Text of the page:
DNA computers will be the next-generation computers made of genes' building blocks. Because of their speed, miniaturization and data storage potential DNA computers are being considered as a replacement for silicon-based computers. Current DNA computer research has already proven that DNA computers are capable of solving complex mathematical equations and storing enormous amounts of data.
Limitation of Silicon Chips
Silicon-based computer chips have been around for more than 40 years and manufacturers have been successful in making silicon-based chips smaller, more complex and faster than their predecessors. According to Moore's Law, microprocessor size is halved every eighteen months. However, there is a limitation to how small, fast and compact silicon computer chips can be.
Advantages of DNA Computers
DNA computers show promise because they do not have the limitations of silicon-based chips. For one, DNA based chip manufacturers will always have an ample supply of raw materials as DNA exists in all living things; this means generally lower overhead costs. Secondly, the DNA chip manufacture does not produce toxic by-products. Last but not the least, DNA computers will be much smaller than silicon-based computers as one pound of DNA chips can hold all the information stored in all the computers in the world.
With the use of DNA logic gates, a DNA computer the size of a teardrop will be more powerful than today's most powerful supercomputer. A DNA chip less than the size of a dime will have the capacity to perform 10 trillion parallel calculations at one time as well as hold ten terabytes of data. The capacity to perform parallel calculations, much more trillions of parallel calculations, is something silicon-based computers are not able to do. As such, a complex mathematical problem that could take silicon-based computers thousands of years to solve can be done by DNA computers in hours. For this reason, the first use of DNA computers will most probably be cracking of codes, route planning and complex simulations for the government.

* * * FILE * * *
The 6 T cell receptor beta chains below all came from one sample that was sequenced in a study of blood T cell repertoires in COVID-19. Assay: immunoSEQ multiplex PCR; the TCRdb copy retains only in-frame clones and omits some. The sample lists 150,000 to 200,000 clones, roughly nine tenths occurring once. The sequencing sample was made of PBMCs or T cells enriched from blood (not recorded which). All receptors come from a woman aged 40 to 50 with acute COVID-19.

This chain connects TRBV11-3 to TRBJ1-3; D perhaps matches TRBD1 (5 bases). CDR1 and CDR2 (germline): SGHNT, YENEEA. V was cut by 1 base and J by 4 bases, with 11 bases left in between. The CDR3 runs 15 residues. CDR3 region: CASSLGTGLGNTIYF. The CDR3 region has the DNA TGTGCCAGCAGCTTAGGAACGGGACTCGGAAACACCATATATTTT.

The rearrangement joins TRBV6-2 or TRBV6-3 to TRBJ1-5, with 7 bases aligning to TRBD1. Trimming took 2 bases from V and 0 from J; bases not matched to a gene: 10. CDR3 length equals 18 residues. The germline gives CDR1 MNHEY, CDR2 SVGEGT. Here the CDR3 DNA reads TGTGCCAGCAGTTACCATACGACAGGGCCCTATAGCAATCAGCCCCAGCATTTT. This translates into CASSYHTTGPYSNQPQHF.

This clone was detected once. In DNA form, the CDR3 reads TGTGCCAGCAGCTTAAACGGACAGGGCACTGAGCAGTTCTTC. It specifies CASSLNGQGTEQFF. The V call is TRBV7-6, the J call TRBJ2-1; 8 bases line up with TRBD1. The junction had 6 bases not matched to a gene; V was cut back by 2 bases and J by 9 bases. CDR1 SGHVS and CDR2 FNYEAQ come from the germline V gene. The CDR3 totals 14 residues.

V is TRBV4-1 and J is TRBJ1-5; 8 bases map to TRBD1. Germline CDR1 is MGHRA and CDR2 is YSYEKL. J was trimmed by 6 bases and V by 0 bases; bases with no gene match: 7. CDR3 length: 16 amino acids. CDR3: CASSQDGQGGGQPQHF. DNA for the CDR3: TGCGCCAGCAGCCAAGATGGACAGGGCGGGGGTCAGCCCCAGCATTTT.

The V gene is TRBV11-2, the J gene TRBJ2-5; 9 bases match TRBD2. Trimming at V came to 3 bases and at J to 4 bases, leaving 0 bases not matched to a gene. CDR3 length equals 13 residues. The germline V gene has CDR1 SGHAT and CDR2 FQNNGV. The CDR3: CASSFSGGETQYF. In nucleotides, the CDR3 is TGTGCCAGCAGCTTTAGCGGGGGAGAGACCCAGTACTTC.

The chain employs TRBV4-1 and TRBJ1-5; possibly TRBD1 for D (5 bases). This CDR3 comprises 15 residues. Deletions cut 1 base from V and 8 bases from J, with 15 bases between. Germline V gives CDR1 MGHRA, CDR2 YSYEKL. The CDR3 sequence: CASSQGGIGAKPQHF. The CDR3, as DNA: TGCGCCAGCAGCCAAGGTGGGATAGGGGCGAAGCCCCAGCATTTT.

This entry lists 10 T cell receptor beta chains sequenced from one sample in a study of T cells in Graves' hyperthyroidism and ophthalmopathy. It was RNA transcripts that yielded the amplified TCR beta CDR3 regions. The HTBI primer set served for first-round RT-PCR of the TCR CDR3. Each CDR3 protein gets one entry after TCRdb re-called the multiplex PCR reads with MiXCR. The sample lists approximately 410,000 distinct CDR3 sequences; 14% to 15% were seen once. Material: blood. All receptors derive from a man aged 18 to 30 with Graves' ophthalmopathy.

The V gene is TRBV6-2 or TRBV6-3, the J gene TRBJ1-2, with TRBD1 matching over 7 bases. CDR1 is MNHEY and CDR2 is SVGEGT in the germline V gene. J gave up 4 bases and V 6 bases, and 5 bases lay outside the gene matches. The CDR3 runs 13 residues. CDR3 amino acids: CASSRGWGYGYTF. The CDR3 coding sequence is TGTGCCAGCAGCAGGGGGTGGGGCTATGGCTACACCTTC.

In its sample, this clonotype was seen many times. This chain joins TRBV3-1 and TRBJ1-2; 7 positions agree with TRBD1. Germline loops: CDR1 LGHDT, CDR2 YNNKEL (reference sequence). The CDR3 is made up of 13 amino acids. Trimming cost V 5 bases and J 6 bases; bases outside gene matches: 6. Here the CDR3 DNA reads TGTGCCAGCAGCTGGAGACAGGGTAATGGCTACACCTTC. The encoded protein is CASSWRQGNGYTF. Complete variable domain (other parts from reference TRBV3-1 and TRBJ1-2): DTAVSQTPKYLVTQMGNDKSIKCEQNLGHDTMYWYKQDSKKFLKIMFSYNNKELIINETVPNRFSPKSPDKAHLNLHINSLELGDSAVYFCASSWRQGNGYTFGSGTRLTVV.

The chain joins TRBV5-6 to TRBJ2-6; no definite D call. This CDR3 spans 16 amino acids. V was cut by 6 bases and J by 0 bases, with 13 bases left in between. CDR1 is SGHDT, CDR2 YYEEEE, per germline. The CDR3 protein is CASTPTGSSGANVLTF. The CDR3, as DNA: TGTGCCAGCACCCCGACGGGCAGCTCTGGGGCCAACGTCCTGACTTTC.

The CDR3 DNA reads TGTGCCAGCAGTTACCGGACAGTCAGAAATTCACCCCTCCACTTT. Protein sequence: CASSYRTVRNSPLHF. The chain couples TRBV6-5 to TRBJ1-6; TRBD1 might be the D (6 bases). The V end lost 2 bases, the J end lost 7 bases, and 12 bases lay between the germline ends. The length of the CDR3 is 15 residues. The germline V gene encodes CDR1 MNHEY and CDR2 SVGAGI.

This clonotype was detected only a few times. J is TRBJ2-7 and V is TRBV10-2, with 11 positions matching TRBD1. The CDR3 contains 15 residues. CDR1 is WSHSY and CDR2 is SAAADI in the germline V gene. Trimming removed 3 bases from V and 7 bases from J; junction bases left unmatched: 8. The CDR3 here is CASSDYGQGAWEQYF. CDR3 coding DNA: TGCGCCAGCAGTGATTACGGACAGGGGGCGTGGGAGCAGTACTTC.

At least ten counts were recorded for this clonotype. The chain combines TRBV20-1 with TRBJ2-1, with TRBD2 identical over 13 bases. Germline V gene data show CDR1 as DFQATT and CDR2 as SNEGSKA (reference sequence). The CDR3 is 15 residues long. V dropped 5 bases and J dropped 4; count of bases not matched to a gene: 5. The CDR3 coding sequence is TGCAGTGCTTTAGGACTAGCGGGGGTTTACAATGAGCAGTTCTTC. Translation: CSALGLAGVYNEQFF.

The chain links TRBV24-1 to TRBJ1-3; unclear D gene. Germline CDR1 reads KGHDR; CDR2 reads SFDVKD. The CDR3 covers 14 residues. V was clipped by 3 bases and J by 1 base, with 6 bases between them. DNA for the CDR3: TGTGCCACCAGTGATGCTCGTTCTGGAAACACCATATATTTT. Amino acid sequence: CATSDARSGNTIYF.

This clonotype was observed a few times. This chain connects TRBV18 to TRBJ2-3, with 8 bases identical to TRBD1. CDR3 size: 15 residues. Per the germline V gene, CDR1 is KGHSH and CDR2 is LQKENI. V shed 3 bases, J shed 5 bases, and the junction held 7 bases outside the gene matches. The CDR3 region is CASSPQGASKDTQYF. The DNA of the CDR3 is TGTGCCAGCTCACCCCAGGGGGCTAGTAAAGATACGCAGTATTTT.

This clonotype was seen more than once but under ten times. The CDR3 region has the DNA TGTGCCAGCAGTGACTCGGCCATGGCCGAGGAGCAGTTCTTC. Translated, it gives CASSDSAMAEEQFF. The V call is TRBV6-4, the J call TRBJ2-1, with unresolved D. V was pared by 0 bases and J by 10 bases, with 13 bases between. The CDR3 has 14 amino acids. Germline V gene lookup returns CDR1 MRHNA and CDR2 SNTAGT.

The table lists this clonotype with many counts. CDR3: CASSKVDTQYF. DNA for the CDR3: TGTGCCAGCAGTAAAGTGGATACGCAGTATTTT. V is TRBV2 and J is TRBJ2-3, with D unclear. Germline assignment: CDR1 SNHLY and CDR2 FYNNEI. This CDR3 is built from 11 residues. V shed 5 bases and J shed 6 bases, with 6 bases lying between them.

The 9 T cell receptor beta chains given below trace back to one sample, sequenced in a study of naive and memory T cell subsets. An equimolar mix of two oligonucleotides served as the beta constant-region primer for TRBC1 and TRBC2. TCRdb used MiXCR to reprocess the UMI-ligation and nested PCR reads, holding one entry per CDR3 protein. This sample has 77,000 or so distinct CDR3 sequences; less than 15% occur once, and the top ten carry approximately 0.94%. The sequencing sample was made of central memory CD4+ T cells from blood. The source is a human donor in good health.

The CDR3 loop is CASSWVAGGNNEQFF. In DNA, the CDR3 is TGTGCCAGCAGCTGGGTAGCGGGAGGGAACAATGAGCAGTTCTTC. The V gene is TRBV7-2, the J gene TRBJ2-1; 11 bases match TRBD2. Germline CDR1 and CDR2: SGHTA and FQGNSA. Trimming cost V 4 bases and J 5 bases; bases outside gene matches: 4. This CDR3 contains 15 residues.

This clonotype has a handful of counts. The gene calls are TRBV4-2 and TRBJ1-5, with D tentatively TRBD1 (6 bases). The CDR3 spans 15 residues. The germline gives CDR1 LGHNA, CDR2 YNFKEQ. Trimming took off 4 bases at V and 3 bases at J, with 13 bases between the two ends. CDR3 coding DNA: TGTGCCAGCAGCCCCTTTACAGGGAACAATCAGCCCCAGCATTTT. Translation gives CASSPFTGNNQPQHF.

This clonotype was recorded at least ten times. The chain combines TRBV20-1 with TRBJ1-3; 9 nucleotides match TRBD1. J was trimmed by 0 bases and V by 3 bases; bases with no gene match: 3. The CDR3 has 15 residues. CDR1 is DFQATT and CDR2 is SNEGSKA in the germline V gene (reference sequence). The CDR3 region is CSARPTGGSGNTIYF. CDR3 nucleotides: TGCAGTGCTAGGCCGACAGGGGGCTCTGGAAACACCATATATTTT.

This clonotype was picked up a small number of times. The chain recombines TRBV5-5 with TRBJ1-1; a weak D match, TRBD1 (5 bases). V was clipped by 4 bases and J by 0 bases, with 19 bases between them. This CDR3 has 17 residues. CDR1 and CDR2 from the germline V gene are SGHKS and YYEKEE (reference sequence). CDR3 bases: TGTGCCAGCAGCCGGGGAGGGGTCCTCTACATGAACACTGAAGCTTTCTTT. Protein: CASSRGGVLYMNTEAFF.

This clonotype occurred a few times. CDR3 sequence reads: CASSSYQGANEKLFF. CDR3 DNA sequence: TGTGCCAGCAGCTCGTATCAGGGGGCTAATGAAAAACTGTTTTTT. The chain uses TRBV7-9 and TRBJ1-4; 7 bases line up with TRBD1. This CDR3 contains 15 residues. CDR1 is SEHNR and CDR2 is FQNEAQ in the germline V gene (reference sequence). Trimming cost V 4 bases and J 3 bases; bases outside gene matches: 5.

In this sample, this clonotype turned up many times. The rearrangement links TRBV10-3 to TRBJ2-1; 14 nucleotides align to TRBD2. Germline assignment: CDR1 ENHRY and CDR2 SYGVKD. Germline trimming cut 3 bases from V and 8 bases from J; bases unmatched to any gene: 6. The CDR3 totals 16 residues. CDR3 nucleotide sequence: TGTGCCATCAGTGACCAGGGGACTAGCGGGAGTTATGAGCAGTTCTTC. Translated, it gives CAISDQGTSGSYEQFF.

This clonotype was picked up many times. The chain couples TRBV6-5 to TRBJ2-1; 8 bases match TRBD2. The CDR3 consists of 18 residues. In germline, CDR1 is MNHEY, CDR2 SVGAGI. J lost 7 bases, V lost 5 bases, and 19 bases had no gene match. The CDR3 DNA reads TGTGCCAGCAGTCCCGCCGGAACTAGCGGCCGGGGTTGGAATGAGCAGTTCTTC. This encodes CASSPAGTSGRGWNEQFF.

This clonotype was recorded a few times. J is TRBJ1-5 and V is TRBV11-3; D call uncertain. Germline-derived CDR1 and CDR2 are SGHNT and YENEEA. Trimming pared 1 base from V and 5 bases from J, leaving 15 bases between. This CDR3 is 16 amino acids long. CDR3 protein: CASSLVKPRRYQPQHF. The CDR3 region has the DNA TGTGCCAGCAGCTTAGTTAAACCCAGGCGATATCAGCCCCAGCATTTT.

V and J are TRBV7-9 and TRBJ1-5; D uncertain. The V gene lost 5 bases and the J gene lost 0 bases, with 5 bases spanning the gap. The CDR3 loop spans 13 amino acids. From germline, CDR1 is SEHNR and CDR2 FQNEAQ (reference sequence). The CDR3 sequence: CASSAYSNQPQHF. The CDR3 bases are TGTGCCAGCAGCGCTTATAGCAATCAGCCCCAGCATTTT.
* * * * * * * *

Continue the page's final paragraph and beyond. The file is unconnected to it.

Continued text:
History of DNA Computers
The first person who thought of and experimented with DNA as an alternative to silicon chips was Leonard Adleman, a computer scientist working in the University of Southern California. The 1994 experiment using DNA as a way of solving complex mathematical problems was a product of a book's influence (Molecular Biology of the Gene written by James Watson).
DNA computers will work through the use of DNA-based logic gates. These logic gates are very much similar to what is used in our computers today with the only difference being the composition of the input and output signals. In the current technology of logic gates, binary codes from the silicon transistors are converted into instructions that can be carried out by the computer. DNA computers, on the other hand, use DNA codes in place of electrical signals as inputs to the DNA logic gates. DNA computers are, however, still in its infancy and though it may be very fast in providing possible answers, narrowing these answers down still takes days.